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Home vegetable gardening is a wonderful and rewarding activity. It is a relaxing and inexpensive way to pass your leisure hours. Home vegetable gardening is healthy because it provides exercise and gets you out in the fresh air. It gives you a feeling of accomplishment to grow food with your own hands. Home vegetable gardening also helps cut down on the grocery bills. You can take your produce directly to the kitchen, or you can freeze or preserve your vegetable for use during the winter. Of course, you can also share the produce from your garden with friends and relatives. You don’t even need a plot of land to do home vegetable gardening, because many vegetables can be grown indoors in containers.

When you start home vegetable gardening you must consider several things. First, what sort of ground will you be planting in? Is it at the top of a hill or in a valley? Valleys are more susceptible to cold than hilltops. Is the ground exposed to wind? Such things create “micro-climates”, and some crops grow better in cooler or warmer micro-climates than others.

How much sunlight does your garden location get? Some crops require a lot of sunlight, while others do better in the shade. Can you increase the sunlight your garden plot receives by pruning back other foliage?

Are there trees growing on the ground where you plan to do home vegetable gardening? Trees can provide necessary shade for some crops like cucumbers, beets, carrots, cauliflower, radishes and spinach. But they also take water and nutrients from the soil. Plant your vegetable garden no closer than the outer reaches of a tree’s branches; preferable a few feet farther away than that.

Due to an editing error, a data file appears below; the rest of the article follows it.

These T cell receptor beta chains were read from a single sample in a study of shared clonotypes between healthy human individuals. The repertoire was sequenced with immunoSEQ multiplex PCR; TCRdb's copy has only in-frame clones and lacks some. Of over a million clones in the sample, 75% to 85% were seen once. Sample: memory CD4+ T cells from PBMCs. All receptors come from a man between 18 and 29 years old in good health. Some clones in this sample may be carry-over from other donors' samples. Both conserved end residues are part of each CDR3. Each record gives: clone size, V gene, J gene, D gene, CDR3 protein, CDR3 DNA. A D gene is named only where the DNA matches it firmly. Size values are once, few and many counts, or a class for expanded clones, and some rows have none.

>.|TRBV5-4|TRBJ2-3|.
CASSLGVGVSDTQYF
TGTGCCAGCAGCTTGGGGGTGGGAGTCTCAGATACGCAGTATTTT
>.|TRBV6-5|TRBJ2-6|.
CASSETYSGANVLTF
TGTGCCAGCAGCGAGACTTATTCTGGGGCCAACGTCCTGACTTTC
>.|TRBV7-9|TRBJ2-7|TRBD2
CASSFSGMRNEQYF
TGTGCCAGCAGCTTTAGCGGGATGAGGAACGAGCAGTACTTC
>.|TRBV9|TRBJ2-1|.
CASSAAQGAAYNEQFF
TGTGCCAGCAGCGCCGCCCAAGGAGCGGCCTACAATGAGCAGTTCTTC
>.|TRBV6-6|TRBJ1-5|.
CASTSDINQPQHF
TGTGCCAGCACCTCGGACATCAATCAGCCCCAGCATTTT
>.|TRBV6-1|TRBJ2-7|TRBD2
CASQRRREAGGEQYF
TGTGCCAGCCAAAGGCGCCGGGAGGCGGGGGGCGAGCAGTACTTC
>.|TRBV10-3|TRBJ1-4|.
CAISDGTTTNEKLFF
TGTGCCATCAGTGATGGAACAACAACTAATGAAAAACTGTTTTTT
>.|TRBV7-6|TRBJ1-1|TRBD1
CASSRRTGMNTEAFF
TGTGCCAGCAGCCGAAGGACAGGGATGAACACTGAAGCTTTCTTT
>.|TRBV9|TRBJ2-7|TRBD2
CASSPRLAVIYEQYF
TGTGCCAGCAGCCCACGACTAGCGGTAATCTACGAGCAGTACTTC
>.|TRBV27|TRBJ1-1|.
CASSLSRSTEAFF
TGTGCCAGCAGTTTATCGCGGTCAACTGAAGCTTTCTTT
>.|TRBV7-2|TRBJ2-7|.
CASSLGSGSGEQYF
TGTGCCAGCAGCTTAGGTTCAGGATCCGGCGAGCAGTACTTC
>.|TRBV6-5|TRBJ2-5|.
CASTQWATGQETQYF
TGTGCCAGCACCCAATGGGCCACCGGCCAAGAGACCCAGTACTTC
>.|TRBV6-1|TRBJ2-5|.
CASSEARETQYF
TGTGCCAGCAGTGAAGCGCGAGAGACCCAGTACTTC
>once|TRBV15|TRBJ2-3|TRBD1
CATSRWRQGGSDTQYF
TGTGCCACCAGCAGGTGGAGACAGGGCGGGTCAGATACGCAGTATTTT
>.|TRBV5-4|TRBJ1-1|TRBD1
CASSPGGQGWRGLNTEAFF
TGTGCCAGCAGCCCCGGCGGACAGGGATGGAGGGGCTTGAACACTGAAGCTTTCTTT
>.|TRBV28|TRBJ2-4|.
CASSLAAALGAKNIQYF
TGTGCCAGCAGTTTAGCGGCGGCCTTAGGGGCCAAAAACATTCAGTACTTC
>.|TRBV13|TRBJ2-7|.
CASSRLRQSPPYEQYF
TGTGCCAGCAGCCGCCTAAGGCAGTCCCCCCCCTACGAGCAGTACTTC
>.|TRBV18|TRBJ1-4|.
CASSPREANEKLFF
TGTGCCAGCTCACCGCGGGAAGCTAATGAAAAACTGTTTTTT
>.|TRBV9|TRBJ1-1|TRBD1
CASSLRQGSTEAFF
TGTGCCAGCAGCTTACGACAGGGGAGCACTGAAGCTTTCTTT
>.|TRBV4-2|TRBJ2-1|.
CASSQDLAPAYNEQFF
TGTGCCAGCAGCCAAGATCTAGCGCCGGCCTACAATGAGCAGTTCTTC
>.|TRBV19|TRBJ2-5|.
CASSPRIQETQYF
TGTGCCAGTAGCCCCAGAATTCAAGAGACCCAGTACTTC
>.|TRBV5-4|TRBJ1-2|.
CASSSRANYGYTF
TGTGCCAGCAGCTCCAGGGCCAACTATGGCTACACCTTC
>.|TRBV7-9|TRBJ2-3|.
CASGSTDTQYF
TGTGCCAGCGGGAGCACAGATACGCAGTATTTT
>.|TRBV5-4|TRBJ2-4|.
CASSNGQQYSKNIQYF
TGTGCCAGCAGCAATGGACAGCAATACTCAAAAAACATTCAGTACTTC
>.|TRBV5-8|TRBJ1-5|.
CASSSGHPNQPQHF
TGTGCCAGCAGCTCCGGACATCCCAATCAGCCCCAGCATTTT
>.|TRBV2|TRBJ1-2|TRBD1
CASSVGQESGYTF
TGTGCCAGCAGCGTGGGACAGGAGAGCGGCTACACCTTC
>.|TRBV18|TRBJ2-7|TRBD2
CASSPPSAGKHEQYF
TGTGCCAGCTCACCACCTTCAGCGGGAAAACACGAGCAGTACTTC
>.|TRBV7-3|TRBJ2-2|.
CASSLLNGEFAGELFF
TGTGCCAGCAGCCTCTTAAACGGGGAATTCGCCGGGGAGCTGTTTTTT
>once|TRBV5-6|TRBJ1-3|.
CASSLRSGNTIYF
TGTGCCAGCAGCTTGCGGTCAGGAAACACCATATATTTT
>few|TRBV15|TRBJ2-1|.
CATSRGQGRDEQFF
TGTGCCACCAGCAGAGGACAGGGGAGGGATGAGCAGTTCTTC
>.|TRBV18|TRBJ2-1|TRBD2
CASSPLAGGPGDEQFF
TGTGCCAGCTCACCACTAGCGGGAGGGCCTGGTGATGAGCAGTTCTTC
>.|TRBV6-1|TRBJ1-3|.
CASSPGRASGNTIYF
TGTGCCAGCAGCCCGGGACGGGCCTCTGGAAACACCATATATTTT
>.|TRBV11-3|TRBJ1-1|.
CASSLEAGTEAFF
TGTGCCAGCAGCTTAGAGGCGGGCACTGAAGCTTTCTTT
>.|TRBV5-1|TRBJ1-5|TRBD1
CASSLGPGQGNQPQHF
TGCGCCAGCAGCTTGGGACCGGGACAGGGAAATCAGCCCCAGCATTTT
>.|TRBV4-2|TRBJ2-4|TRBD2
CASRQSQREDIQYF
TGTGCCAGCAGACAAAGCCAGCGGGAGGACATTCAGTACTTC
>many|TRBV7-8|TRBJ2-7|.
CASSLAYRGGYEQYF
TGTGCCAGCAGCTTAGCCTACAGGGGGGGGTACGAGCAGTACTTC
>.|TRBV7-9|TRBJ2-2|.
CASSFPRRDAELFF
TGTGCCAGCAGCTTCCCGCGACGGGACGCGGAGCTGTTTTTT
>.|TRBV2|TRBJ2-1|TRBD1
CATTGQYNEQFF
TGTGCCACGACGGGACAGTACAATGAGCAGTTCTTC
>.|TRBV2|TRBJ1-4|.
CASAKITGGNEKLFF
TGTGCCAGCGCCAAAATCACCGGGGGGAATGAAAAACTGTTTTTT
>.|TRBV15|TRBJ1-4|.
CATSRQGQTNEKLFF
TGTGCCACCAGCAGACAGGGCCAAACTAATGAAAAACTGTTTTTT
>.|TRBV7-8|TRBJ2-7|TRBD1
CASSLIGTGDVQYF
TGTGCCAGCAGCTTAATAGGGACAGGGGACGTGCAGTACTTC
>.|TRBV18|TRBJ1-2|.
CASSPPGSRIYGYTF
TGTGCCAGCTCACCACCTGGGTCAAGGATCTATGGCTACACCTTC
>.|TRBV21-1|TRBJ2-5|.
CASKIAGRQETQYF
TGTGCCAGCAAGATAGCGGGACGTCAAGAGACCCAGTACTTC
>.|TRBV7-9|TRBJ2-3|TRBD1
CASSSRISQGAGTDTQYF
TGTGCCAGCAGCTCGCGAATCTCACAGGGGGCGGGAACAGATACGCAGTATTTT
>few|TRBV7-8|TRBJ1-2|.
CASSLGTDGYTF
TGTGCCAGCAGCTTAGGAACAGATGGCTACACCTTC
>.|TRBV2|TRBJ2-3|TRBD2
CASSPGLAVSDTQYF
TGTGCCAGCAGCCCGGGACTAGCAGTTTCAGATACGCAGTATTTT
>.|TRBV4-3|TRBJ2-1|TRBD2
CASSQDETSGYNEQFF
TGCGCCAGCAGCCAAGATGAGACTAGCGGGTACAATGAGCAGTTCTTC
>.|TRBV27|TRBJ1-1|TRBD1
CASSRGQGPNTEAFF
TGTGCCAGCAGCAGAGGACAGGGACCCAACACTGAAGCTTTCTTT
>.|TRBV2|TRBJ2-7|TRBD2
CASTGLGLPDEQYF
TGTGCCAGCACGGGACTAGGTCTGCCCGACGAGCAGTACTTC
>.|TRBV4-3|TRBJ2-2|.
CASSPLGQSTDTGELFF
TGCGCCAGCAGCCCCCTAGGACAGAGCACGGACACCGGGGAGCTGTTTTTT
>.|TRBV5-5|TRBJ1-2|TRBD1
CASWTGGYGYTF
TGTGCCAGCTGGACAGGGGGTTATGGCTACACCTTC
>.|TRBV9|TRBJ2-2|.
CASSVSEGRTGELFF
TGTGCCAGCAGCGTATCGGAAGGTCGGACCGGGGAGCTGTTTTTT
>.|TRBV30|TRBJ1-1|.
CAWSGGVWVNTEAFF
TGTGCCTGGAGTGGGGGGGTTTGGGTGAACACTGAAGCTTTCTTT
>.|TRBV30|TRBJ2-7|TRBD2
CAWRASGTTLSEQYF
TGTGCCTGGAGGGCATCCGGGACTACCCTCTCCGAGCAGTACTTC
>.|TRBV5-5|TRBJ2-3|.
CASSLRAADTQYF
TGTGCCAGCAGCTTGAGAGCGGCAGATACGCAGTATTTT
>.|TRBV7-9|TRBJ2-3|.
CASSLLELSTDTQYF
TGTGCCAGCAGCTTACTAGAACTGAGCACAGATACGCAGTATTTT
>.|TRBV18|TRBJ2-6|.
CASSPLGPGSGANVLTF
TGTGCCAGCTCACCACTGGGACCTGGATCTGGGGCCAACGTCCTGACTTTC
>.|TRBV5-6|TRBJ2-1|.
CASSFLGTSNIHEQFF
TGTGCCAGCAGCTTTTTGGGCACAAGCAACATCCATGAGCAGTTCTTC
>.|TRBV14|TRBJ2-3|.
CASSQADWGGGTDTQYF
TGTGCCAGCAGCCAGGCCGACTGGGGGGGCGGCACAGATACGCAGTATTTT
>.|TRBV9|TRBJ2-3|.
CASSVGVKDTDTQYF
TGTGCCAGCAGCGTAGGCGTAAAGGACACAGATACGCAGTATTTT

If your yard has no flat areas on which to do home vegetable gardening, try terracing your ground. You can do that with timber or stone walls. Plant vegetables that like the warmest, sunniest conditions on the highest terraces, and those that can thrive in cooler temperatures at the bottom.

No matter how small your garden plot is, you can modify your garden’s mini-climate by using windbreaks, shade plants, mulches and irrigation. In places where the growing season is short, you can start some of your vegetables indoors in seed flats. These are small, open, well drained wooden boxes, usually twelve by twenty-four inches, and no less than three inches deep. You can even use things like cut-off milk containers, margarine or cottage cheese tubs, or foam or paper cups. Be sure to poke holes in the bottoms for drainage. When outdoor conditions are tight, transfer your baby plants to your garden.

Give your garden some time and effort, and before long you’ll be serving the fruits of your labour at the table.

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